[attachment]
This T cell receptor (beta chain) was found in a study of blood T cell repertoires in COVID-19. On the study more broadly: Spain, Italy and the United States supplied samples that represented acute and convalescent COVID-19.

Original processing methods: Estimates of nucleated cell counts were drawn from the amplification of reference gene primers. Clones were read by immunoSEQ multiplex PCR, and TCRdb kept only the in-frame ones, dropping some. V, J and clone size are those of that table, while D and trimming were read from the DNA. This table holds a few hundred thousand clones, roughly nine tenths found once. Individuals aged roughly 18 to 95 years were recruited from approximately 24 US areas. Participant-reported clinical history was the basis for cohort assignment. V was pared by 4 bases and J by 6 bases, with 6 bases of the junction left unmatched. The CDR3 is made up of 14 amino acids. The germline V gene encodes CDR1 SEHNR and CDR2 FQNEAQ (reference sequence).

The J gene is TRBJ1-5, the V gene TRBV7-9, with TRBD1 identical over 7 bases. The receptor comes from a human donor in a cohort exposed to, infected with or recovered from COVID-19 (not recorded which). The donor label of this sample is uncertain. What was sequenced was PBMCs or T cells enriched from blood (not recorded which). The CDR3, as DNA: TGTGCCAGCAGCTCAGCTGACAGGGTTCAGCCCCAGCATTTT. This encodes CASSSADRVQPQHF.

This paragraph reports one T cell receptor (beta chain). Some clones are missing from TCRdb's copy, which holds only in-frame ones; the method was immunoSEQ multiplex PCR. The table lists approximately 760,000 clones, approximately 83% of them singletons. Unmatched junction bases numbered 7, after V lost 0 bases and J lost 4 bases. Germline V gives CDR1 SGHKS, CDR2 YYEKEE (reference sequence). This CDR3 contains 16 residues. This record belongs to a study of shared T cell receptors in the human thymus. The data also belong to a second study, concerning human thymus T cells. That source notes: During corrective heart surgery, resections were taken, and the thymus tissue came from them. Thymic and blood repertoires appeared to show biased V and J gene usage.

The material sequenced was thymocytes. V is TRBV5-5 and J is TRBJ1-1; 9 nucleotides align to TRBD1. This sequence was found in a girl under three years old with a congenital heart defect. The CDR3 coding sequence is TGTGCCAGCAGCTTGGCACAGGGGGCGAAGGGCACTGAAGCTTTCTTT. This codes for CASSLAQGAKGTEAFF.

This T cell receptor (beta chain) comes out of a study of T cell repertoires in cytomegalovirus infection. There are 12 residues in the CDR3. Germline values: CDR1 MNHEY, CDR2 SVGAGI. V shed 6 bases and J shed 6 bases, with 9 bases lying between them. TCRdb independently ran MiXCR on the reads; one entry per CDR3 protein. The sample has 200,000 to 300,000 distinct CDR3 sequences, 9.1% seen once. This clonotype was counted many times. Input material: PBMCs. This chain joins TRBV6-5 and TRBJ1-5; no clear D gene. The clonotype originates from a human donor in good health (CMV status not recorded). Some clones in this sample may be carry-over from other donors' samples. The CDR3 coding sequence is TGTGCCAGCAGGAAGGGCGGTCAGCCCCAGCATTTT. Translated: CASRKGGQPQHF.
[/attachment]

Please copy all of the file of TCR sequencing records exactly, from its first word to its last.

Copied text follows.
This T cell receptor (beta chain) was found in a study of blood T cell repertoires in COVID-19. On the study more broadly: Spain, Italy and the United States supplied samples that represented acute and convalescent COVID-19.

Original processing methods: Estimates of nucleated cell counts were drawn from the amplification of reference gene primers. Clones were read by immunoSEQ multiplex PCR, and TCRdb kept only the in-frame ones, dropping some. V, J and clone size are those of that table, while D and trimming were read from the DNA. This table holds a few hundred thousand clones, roughly nine tenths found once. Individuals aged roughly 18 to 95 years were recruited from approximately 24 US areas. Participant-reported clinical history was the basis for cohort assignment. V was pared by 4 bases and J by 6 bases, with 6 bases of the junction left unmatched. The CDR3 is made up of 14 amino acids. The germline V gene encodes CDR1 SEHNR and CDR2 FQNEAQ (reference sequence).

The J gene is TRBJ1-5, the V gene TRBV7-9, with TRBD1 identical over 7 bases. The receptor comes from a human donor in a cohort exposed to, infected with or recovered from COVID-19 (not recorded which). The donor label of this sample is uncertain. What was sequenced was PBMCs or T cells enriched from blood (not recorded which). The CDR3, as DNA: TGTGCCAGCAGCTCAGCTGACAGGGTTCAGCCCCAGCATTTT. This encodes CASSSADRVQPQHF.

This paragraph reports one T cell receptor (beta chain). Some clones are missing from TCRdb's copy, which holds only in-frame ones; the method was immunoSEQ multiplex PCR. The table lists approximately 760,000 clones, approximately 83% of them singletons. Unmatched junction bases numbered 7, after V lost 0 bases and J lost 4 bases. Germline V gives CDR1 SGHKS, CDR2 YYEKEE (reference sequence). This CDR3 contains 16 residues. This record belongs to a study of shared T cell receptors in the human thymus. The data also belong to a second study, concerning human thymus T cells. That source notes: During corrective heart surgery, resections were taken, and the thymus tissue came from them. Thymic and blood repertoires appeared to show biased V and J gene usage.

The material sequenced was thymocytes. V is TRBV5-5 and J is TRBJ1-1; 9 nucleotides align to TRBD1. This sequence was found in a girl under three years old with a congenital heart defect. The CDR3 coding sequence is TGTGCCAGCAGCTTGGCACAGGGGGCGAAGGGCACTGAAGCTTTCTTT. This codes for CASSLAQGAKGTEAFF.

This T cell receptor (beta chain) comes out of a study of T cell repertoires in cytomegalovirus infection. There are 12 residues in the CDR3. Germline values: CDR1 MNHEY, CDR2 SVGAGI. V shed 6 bases and J shed 6 bases, with 9 bases lying between them. TCRdb independently ran MiXCR on the reads; one entry per CDR3 protein. The sample has 200,000 to 300,000 distinct CDR3 sequences, 9.1% seen once. This clonotype was counted many times. Input material: PBMCs. This chain joins TRBV6-5 and TRBJ1-5; no clear D gene. The clonotype originates from a human donor in good health (CMV status not recorded). Some clones in this sample may be carry-over from other donors' samples. The CDR3 coding sequence is TGTGCCAGCAGGAAGGGCGGTCAGCCCCAGCATTTT. Translated: CASRKGGQPQHF.